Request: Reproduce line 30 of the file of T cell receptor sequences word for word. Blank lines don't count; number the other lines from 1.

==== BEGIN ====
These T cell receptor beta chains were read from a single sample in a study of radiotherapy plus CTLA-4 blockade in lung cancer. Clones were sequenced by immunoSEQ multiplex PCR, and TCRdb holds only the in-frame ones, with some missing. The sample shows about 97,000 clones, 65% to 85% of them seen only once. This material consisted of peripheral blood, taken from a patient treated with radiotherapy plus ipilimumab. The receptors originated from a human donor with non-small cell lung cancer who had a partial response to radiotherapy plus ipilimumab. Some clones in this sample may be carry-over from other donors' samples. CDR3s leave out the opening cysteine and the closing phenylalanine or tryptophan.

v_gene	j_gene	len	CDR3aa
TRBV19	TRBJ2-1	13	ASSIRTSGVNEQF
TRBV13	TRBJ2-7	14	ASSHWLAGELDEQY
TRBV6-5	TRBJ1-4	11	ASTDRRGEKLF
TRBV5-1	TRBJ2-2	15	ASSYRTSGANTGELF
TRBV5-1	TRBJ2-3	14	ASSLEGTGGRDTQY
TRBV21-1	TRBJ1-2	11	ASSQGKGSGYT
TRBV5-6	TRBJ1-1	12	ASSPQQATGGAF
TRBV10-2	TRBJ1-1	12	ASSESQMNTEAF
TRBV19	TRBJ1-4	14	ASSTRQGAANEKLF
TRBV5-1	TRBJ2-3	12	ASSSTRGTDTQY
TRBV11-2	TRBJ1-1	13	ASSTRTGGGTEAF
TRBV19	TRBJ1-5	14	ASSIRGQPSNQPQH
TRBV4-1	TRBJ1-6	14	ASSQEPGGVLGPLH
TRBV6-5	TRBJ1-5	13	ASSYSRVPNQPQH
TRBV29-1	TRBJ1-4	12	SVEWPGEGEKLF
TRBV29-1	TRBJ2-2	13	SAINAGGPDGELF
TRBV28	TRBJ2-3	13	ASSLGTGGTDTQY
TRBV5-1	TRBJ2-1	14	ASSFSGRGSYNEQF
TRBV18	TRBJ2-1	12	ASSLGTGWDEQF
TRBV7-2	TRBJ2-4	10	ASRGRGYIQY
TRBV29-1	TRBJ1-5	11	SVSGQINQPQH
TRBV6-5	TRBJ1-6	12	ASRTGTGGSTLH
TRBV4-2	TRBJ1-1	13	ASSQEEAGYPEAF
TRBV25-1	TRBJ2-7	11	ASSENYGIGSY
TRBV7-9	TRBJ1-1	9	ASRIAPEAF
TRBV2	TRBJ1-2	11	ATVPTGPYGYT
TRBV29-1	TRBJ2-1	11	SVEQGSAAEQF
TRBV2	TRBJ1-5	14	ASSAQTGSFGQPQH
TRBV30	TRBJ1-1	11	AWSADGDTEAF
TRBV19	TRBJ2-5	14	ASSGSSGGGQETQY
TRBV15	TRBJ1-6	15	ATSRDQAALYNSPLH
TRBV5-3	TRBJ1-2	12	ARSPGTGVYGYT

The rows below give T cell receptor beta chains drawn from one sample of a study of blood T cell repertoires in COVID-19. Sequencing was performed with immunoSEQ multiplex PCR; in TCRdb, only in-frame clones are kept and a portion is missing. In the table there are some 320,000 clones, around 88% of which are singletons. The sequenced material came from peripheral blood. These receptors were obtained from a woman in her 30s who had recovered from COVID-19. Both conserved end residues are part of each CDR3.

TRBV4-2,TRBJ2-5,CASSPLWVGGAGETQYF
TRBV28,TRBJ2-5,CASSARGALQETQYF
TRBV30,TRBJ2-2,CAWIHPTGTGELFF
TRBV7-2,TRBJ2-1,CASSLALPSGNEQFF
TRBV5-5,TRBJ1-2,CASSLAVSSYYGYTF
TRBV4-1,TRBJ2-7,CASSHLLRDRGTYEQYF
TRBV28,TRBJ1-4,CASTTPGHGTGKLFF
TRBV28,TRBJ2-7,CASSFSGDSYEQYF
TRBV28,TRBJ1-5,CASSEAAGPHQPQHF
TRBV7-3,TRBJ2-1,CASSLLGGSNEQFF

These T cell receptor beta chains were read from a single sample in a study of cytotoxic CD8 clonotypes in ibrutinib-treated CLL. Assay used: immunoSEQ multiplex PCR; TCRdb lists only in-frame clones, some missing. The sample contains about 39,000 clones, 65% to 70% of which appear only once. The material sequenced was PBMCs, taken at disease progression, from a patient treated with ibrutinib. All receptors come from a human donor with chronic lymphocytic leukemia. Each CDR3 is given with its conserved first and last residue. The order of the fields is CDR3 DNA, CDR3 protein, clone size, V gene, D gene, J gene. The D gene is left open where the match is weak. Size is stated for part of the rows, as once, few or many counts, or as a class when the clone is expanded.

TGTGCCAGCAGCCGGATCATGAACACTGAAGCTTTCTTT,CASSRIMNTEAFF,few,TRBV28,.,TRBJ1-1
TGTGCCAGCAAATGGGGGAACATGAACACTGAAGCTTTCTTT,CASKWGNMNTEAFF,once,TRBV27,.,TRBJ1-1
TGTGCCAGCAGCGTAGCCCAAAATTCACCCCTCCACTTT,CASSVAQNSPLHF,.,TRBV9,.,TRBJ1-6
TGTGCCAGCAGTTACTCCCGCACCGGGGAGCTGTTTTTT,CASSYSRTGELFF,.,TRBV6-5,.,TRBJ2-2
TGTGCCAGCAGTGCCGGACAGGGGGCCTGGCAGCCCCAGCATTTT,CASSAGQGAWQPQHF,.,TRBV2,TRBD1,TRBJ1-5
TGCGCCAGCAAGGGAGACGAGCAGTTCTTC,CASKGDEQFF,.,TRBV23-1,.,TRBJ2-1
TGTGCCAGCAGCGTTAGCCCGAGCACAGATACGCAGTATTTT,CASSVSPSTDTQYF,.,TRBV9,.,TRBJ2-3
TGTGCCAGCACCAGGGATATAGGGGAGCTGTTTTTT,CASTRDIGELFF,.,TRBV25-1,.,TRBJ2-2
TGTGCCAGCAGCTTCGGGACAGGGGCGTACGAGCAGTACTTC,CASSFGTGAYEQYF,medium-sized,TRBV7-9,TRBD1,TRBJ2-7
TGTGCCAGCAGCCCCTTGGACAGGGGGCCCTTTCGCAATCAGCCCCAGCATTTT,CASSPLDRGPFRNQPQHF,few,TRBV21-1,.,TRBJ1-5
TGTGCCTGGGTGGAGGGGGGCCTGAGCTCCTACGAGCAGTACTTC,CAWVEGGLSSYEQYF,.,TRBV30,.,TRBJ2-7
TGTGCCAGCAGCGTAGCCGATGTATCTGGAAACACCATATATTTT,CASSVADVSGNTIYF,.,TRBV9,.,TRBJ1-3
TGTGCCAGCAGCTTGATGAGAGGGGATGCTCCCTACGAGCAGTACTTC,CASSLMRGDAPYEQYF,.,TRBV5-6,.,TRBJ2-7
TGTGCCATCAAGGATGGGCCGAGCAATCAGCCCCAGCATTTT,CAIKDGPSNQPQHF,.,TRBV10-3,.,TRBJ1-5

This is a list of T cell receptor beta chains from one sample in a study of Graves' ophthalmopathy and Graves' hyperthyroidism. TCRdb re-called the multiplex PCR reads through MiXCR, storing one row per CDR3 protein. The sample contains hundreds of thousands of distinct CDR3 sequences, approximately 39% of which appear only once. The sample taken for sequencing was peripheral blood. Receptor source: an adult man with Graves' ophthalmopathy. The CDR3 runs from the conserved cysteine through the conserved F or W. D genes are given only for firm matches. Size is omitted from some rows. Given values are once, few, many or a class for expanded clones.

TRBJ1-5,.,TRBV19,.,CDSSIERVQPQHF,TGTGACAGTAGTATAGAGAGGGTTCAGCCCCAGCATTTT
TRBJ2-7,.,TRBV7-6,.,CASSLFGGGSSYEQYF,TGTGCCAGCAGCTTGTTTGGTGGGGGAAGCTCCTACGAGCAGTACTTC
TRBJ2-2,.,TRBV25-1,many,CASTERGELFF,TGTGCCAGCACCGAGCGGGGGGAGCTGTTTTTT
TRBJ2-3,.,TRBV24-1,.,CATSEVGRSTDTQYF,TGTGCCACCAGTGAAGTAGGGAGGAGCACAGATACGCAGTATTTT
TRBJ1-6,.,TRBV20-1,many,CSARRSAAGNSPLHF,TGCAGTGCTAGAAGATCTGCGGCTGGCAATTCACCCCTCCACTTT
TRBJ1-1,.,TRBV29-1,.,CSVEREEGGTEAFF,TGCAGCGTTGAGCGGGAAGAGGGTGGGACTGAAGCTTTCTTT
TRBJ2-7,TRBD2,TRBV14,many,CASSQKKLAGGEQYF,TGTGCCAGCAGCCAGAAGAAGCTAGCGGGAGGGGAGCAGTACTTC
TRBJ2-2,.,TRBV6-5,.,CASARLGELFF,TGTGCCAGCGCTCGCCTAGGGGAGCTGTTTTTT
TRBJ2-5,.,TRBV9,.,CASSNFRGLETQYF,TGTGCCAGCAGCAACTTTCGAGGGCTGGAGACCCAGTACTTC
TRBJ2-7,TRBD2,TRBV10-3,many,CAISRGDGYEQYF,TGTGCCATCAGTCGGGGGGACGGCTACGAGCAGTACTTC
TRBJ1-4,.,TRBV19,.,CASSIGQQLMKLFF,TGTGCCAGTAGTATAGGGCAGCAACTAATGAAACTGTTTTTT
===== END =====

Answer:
TRBV2	TRBJ1-5	14	ASSAQTGSFGQPQH